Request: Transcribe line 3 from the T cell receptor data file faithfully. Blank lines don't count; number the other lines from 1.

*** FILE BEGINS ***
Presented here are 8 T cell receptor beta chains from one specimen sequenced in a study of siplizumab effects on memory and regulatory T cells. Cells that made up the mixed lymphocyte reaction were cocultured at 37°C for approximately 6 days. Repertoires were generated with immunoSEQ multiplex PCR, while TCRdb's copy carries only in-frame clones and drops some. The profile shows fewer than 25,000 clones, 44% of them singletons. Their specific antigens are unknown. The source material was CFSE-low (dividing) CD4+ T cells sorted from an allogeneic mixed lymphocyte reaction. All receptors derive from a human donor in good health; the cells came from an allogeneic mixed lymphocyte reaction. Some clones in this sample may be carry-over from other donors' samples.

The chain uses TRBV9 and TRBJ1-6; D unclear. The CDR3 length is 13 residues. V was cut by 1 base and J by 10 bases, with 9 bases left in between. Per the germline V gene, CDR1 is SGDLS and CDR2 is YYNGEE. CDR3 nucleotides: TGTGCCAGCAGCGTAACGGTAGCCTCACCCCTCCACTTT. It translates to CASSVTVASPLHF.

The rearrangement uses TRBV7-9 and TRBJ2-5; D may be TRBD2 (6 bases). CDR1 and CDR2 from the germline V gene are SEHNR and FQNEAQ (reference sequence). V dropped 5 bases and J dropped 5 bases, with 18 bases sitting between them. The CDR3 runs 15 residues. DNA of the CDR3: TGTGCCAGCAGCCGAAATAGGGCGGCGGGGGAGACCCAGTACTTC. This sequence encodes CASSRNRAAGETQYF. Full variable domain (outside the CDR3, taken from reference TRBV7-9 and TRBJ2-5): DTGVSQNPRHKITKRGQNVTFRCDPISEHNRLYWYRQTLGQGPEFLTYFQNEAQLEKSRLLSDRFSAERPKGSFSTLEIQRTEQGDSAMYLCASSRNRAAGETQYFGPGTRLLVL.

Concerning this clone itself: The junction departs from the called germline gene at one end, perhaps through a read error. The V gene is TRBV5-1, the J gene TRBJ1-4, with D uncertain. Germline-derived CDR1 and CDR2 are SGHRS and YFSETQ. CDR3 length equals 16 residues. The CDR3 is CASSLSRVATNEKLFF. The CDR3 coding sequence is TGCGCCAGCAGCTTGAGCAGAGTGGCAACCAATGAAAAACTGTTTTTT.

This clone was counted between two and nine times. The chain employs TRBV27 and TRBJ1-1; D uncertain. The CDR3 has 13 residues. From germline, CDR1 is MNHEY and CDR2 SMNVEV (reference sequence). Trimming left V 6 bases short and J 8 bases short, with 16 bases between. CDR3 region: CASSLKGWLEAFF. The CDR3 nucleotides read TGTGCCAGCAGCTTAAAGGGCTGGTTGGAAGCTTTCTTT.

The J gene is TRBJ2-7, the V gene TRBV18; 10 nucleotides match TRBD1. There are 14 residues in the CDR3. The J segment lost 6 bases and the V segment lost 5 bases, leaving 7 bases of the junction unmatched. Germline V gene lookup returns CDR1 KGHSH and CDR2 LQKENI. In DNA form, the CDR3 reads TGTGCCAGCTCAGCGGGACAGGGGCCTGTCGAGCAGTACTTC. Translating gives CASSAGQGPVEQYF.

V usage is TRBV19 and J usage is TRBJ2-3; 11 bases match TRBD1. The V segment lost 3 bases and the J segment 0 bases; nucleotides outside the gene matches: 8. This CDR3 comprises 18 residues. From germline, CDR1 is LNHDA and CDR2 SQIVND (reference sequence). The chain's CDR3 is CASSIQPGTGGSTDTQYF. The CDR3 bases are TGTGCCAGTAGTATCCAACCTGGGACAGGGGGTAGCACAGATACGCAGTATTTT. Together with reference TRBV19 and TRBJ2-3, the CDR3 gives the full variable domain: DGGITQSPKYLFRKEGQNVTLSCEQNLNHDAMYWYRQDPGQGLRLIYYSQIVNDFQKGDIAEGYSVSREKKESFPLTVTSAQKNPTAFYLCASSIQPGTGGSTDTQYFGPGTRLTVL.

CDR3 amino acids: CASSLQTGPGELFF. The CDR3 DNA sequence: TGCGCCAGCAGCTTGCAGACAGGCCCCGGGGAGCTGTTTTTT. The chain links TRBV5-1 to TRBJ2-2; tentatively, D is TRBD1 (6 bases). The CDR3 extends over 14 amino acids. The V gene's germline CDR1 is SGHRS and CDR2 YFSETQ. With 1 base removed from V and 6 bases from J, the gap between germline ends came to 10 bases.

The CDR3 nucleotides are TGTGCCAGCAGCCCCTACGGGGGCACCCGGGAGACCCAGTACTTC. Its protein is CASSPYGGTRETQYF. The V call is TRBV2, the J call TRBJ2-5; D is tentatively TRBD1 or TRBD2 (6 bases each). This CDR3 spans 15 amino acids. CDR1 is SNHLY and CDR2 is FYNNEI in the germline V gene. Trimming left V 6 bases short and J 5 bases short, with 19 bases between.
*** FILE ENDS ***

The rearrangement uses TRBV7-9 and TRBJ2-5; D may be TRBD2 (6 bases). CDR1 and CDR2 from the germline V gene are SEHNR and FQNEAQ (reference sequence). V dropped 5 bases and J dropped 5 bases, with 18 bases sitting between them. The CDR3 runs 15 residues. DNA of the CDR3: TGTGCCAGCAGCCGAAATAGGGCGGCGGGGGAGACCCAGTACTTC. This sequence encodes CASSRNRAAGETQYF. Full variable domain (outside the CDR3, taken from reference TRBV7-9 and TRBJ2-5): DTGVSQNPRHKITKRGQNVTFRCDPISEHNRLYWYRQTLGQGPEFLTYFQNEAQLEKSRLLSDRFSAERPKGSFSTLEIQRTEQGDSAMYLCASSRNRAAGETQYFGPGTRLLVL.